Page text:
He tells me this and more and then catches me yawning. My mouth agape, he points at it and says, "See. That is where the devil enters. He invades us when we are tired."
I fart and say, "See. This is how I let the devil out."
I wonder he does not beat me for my cheek.
The shape of Ireland
Ireland is eight days long and four days wide.
"The soil is soft and watery and mostly marsh," so he claims. "Even at the tops of high, steep mountains there are pools and swamps although the land as a whole is low-lying, sandy rather than rocky, not only on its circumference but also in its very interior."
There seems a contradiction here. How can a place be mostly marsh and mostly sand?
Here is a map of Ireland as Gerald would draw it.
It is somewhat like a wolf, yes?
How can he know this? How can he draw the shape of it when we go nowhere but in a circle and always to the left?
Here is a map of Ireland as I know it.
But I am not to be trusted with a pen.
I wonder why I am here and what use I am and why he has returned. Once the whole world streamed towards him with its great questions and he answered each of them with clarity and sureness. He is tired and old now. He is stick-thin and blotched with age. He leans on me with all his weight and his weight is nothing for me to bear. At night he coughs and groans and daylight hurts his eyes. His eyes glitter with rheum and he moves as if his every sinew resented him.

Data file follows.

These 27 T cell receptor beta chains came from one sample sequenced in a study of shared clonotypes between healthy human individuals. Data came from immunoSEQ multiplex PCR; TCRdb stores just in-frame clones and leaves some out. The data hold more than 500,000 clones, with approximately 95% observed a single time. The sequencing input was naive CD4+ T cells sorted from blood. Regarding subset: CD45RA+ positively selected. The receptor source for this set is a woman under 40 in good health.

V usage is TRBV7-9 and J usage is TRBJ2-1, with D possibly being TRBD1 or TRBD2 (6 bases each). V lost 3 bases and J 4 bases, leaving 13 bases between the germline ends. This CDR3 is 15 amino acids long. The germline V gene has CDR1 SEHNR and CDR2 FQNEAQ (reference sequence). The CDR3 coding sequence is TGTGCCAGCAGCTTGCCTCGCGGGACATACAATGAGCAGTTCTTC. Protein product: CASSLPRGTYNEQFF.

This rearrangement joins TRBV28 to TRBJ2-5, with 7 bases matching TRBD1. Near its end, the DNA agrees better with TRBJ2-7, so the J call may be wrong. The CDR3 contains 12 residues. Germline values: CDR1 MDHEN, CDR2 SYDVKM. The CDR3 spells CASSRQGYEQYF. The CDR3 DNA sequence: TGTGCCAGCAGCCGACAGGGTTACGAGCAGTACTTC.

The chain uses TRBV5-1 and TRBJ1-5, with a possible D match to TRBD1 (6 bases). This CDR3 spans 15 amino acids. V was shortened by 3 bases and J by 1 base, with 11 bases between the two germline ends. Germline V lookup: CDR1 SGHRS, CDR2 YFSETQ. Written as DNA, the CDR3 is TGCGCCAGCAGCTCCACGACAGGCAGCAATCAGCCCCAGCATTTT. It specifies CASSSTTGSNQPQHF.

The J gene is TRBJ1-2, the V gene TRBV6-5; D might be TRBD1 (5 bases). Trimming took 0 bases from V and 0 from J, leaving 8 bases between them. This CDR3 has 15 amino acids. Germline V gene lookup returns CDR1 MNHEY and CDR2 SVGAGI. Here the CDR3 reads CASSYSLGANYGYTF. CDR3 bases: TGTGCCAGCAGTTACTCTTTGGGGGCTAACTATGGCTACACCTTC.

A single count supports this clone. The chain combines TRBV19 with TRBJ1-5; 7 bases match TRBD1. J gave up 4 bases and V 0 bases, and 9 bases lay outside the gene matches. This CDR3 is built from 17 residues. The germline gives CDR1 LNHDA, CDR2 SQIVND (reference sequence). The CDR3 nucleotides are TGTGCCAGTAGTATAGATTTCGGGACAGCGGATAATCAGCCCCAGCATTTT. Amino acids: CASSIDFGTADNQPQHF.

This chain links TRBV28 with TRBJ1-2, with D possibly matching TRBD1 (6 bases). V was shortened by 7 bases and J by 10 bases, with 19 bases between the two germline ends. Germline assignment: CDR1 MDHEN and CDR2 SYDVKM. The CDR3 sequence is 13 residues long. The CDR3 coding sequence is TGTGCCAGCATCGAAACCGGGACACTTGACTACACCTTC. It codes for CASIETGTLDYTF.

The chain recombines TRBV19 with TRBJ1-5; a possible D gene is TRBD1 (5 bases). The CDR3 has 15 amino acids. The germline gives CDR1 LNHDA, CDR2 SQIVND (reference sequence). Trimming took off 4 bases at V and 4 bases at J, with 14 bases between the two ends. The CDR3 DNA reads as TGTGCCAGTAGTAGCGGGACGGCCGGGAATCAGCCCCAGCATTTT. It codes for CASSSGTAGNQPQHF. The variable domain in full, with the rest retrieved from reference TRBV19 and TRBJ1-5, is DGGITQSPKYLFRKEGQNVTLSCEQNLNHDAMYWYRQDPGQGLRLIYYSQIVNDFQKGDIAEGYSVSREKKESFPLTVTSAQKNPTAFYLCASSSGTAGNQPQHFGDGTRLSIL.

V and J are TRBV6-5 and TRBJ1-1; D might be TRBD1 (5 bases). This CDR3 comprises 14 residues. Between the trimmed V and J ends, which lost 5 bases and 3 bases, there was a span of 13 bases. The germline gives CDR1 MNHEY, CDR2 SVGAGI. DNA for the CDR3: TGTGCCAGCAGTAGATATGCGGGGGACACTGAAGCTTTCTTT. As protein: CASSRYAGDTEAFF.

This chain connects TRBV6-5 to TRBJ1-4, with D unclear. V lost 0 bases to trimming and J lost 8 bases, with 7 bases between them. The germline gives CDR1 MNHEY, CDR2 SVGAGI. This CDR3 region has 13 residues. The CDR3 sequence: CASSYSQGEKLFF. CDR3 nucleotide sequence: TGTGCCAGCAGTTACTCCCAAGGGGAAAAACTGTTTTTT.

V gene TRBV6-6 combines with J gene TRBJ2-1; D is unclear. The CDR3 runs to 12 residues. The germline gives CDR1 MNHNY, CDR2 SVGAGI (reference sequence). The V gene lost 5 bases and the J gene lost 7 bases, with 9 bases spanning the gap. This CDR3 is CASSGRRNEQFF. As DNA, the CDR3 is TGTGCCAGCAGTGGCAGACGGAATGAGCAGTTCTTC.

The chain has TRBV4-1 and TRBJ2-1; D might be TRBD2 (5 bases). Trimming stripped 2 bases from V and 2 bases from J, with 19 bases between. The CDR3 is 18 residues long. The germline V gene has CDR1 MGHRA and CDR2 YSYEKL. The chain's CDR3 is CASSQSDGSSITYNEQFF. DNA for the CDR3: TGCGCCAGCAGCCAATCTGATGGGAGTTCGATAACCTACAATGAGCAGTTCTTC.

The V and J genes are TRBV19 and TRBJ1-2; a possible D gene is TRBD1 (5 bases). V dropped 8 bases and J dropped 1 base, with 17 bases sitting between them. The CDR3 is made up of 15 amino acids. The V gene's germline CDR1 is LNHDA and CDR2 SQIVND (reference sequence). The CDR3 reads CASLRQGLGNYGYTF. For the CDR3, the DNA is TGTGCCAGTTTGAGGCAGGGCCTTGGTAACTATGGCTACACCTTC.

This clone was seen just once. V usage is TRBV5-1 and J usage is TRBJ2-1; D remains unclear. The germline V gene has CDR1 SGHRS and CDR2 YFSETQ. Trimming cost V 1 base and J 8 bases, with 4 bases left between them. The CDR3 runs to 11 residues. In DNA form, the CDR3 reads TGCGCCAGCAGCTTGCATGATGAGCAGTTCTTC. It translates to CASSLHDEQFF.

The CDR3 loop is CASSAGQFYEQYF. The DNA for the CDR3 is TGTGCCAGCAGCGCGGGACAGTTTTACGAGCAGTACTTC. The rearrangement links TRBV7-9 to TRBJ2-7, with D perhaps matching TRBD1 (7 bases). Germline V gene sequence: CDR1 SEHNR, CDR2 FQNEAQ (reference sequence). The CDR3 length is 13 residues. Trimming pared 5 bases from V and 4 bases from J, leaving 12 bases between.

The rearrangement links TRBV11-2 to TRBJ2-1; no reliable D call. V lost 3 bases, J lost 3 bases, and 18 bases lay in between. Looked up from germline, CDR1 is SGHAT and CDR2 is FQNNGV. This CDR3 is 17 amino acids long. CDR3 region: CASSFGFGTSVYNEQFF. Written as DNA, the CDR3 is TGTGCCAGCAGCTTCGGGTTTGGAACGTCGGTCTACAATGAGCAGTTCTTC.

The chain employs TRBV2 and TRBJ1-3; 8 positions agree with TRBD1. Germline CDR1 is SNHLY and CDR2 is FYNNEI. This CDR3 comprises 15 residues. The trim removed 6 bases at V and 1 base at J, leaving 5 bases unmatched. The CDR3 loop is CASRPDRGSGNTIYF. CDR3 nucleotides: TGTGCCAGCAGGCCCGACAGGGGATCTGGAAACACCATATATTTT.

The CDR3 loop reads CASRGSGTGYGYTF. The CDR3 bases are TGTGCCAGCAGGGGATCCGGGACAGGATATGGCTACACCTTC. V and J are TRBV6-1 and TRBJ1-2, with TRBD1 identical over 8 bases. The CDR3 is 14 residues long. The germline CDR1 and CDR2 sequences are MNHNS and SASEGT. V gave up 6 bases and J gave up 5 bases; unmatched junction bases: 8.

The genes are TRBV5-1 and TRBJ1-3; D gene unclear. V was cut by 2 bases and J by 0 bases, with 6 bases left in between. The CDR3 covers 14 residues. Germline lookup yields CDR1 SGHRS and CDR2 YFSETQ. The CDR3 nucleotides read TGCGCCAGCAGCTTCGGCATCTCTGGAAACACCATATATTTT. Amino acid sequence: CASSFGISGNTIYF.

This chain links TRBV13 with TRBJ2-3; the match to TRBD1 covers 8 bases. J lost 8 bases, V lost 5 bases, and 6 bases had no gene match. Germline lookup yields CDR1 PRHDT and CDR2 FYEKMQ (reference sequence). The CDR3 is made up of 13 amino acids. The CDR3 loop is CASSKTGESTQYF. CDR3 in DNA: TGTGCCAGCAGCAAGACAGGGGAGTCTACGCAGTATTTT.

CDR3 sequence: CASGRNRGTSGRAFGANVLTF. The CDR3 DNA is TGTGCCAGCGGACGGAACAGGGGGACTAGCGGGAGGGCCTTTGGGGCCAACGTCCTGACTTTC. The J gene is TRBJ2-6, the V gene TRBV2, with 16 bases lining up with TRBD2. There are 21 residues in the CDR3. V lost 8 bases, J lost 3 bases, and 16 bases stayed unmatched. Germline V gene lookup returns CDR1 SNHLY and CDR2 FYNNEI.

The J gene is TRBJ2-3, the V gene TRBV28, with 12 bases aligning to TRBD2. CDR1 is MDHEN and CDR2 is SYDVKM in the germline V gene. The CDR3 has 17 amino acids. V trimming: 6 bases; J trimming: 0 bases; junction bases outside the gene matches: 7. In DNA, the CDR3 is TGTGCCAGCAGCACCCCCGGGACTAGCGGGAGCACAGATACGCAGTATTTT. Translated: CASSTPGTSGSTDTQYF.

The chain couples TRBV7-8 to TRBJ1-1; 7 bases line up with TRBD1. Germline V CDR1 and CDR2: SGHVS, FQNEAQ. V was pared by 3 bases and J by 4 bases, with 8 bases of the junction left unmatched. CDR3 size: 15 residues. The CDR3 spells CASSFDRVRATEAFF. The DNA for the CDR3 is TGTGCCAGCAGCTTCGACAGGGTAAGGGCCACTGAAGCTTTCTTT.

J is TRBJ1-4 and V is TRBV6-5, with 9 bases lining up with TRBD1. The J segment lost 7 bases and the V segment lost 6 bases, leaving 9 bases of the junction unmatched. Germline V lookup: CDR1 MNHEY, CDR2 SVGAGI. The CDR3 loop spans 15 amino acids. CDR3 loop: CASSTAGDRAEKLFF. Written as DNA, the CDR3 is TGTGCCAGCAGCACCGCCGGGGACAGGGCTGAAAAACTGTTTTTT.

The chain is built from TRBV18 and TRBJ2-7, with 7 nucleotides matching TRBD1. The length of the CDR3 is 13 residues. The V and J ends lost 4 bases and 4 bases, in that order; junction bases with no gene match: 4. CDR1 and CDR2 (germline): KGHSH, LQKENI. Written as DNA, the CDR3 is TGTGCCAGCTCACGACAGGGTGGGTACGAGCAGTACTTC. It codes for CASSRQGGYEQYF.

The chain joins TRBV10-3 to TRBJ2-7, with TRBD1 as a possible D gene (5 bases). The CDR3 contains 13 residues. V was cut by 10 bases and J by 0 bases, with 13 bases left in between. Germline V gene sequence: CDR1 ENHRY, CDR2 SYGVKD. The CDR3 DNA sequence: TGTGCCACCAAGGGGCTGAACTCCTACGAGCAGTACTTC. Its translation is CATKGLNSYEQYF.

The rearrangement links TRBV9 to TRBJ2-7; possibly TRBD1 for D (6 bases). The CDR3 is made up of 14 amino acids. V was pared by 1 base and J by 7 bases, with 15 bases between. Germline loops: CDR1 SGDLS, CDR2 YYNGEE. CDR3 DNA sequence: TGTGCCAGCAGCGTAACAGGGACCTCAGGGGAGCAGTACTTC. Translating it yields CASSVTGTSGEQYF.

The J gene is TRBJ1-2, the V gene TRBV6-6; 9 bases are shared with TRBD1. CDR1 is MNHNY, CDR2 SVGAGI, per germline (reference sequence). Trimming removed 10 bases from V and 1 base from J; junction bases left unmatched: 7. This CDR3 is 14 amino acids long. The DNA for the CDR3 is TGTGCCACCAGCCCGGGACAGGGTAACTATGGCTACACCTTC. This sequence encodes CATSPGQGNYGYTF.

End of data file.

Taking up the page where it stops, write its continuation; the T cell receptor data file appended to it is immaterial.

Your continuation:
He deserves to rest. His body begs for it but perhaps his soul is hungry yet.
At night he tongues my minty arse. It is his only sustenance. He does not trust the food in Ireland. The bread is flat and tastes of beer not fully brewed. The wheat here is small grained and when milled, made flour and baked, will not rise more than the span of two arthritic fingers. It is without grace, says Gerald, sinful stuff.
He gets thinner with each passing day and there was never much of him to waste. At night I am fat in his bony arms. The butter here is lovely.
We have traveled for days and now sit in a sodden tent while he invents the names of all the rivers we have not seen -- as if naming them will bring them into existence.
Of the rivers we have seen they are remarkable and come in many colours. There are rivers of slate and rivers rose-red at sunset and chamomile at dawn.
There are rivers of pure air that stream about us as we walk, so Gerald says but I think such rivers to be merely the breeze is all. When we walk the element through which we move is air and not water for otherwise we would drown but Gerald opens and closes his mouth like a fish whenever we move along and his hands paddle and splash as if otherwise he'd drown. He bucks and rolls as if he is riding not the back of donkey but a dolphin.
I find the water here mild and good. It tastes of smoke and turf and is the colour of good ale. Gerald forbids the drinking of it. In other lands, says he, a river begins as a drop of sweat fallen on the land from God's own brow. In Ireland the rivers rise up from Hell. In other lands rivers are sacred things but in Ireland they are not for Ireland happened when God was not looking or was tired.
I will not go thirsty and I rebel but pity the poor donkey who is a servile beast and so must go without.
Only water from a well is safe, says Gerald. He carries about him pebbles he has soaked in water from a well. When he is parched with thirst, they refresh his mouth, he says.